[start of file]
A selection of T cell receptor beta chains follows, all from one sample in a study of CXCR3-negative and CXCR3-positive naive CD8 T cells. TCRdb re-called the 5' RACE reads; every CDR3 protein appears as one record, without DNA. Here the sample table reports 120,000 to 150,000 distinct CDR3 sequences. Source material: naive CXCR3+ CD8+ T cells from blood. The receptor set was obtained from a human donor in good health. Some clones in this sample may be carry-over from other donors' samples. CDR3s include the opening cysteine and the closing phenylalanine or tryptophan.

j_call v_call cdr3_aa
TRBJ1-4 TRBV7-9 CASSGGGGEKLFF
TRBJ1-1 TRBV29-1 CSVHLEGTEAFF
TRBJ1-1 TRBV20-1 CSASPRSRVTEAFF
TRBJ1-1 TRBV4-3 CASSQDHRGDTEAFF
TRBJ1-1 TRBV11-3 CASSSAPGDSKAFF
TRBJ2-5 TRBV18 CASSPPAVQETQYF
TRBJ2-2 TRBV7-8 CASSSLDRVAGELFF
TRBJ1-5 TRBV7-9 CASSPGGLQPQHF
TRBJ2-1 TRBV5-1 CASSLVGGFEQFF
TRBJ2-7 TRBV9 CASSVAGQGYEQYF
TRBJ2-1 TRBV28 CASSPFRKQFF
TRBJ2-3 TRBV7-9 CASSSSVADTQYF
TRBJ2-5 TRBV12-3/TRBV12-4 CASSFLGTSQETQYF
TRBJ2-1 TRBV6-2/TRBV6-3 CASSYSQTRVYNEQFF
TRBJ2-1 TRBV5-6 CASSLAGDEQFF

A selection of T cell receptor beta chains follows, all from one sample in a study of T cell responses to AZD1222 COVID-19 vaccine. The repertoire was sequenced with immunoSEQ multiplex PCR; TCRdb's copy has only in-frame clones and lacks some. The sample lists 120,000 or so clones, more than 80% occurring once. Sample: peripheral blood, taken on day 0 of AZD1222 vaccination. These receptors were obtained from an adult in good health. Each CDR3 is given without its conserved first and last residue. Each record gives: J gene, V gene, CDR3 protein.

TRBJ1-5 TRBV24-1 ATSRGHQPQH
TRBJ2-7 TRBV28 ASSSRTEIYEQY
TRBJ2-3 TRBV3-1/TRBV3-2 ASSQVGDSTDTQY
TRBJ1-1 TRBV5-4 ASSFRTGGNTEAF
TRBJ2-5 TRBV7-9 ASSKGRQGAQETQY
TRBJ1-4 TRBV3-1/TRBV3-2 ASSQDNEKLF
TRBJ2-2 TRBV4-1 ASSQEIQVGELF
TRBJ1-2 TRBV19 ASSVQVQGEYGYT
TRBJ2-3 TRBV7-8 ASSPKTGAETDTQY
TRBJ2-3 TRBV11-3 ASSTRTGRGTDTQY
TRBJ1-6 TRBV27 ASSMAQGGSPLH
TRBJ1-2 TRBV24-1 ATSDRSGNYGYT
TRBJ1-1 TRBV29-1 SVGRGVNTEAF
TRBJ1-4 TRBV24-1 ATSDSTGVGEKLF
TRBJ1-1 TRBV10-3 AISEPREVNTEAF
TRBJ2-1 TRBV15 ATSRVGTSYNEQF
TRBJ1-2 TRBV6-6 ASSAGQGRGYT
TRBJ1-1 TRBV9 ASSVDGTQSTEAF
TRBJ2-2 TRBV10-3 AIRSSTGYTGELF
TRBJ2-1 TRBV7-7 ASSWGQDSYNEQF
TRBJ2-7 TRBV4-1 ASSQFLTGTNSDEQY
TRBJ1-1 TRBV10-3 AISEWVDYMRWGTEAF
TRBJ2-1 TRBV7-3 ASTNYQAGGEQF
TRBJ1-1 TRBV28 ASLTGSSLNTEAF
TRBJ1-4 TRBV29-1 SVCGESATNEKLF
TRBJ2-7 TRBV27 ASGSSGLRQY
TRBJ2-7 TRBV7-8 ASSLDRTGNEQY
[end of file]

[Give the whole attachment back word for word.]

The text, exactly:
A selection of T cell receptor beta chains follows, all from one sample in a study of CXCR3-negative and CXCR3-positive naive CD8 T cells. TCRdb re-called the 5' RACE reads; every CDR3 protein appears as one record, without DNA. Here the sample table reports 120,000 to 150,000 distinct CDR3 sequences. Source material: naive CXCR3+ CD8+ T cells from blood. The receptor set was obtained from a human donor in good health. Some clones in this sample may be carry-over from other donors' samples. CDR3s include the opening cysteine and the closing phenylalanine or tryptophan.

j_call v_call cdr3_aa
TRBJ1-4 TRBV7-9 CASSGGGGEKLFF
TRBJ1-1 TRBV29-1 CSVHLEGTEAFF
TRBJ1-1 TRBV20-1 CSASPRSRVTEAFF
TRBJ1-1 TRBV4-3 CASSQDHRGDTEAFF
TRBJ1-1 TRBV11-3 CASSSAPGDSKAFF
TRBJ2-5 TRBV18 CASSPPAVQETQYF
TRBJ2-2 TRBV7-8 CASSSLDRVAGELFF
TRBJ1-5 TRBV7-9 CASSPGGLQPQHF
TRBJ2-1 TRBV5-1 CASSLVGGFEQFF
TRBJ2-7 TRBV9 CASSVAGQGYEQYF
TRBJ2-1 TRBV28 CASSPFRKQFF
TRBJ2-3 TRBV7-9 CASSSSVADTQYF
TRBJ2-5 TRBV12-3/TRBV12-4 CASSFLGTSQETQYF
TRBJ2-1 TRBV6-2/TRBV6-3 CASSYSQTRVYNEQFF
TRBJ2-1 TRBV5-6 CASSLAGDEQFF

A selection of T cell receptor beta chains follows, all from one sample in a study of T cell responses to AZD1222 COVID-19 vaccine. The repertoire was sequenced with immunoSEQ multiplex PCR; TCRdb's copy has only in-frame clones and lacks some. The sample lists 120,000 or so clones, more than 80% occurring once. Sample: peripheral blood, taken on day 0 of AZD1222 vaccination. These receptors were obtained from an adult in good health. Each CDR3 is given without its conserved first and last residue. Each record gives: J gene, V gene, CDR3 protein.

TRBJ1-5 TRBV24-1 ATSRGHQPQH
TRBJ2-7 TRBV28 ASSSRTEIYEQY
TRBJ2-3 TRBV3-1/TRBV3-2 ASSQVGDSTDTQY
TRBJ1-1 TRBV5-4 ASSFRTGGNTEAF
TRBJ2-5 TRBV7-9 ASSKGRQGAQETQY
TRBJ1-4 TRBV3-1/TRBV3-2 ASSQDNEKLF
TRBJ2-2 TRBV4-1 ASSQEIQVGELF
TRBJ1-2 TRBV19 ASSVQVQGEYGYT
TRBJ2-3 TRBV7-8 ASSPKTGAETDTQY
TRBJ2-3 TRBV11-3 ASSTRTGRGTDTQY
TRBJ1-6 TRBV27 ASSMAQGGSPLH
TRBJ1-2 TRBV24-1 ATSDRSGNYGYT
TRBJ1-1 TRBV29-1 SVGRGVNTEAF
TRBJ1-4 TRBV24-1 ATSDSTGVGEKLF
TRBJ1-1 TRBV10-3 AISEPREVNTEAF
TRBJ2-1 TRBV15 ATSRVGTSYNEQF
TRBJ1-2 TRBV6-6 ASSAGQGRGYT
TRBJ1-1 TRBV9 ASSVDGTQSTEAF
TRBJ2-2 TRBV10-3 AIRSSTGYTGELF
TRBJ2-1 TRBV7-7 ASSWGQDSYNEQF
TRBJ2-7 TRBV4-1 ASSQFLTGTNSDEQY
TRBJ1-1 TRBV10-3 AISEWVDYMRWGTEAF
TRBJ2-1 TRBV7-3 ASTNYQAGGEQF
TRBJ1-1 TRBV28 ASLTGSSLNTEAF
TRBJ1-4 TRBV29-1 SVCGESATNEKLF
TRBJ2-7 TRBV27 ASGSSGLRQY
TRBJ2-7 TRBV7-8 ASSLDRTGNEQY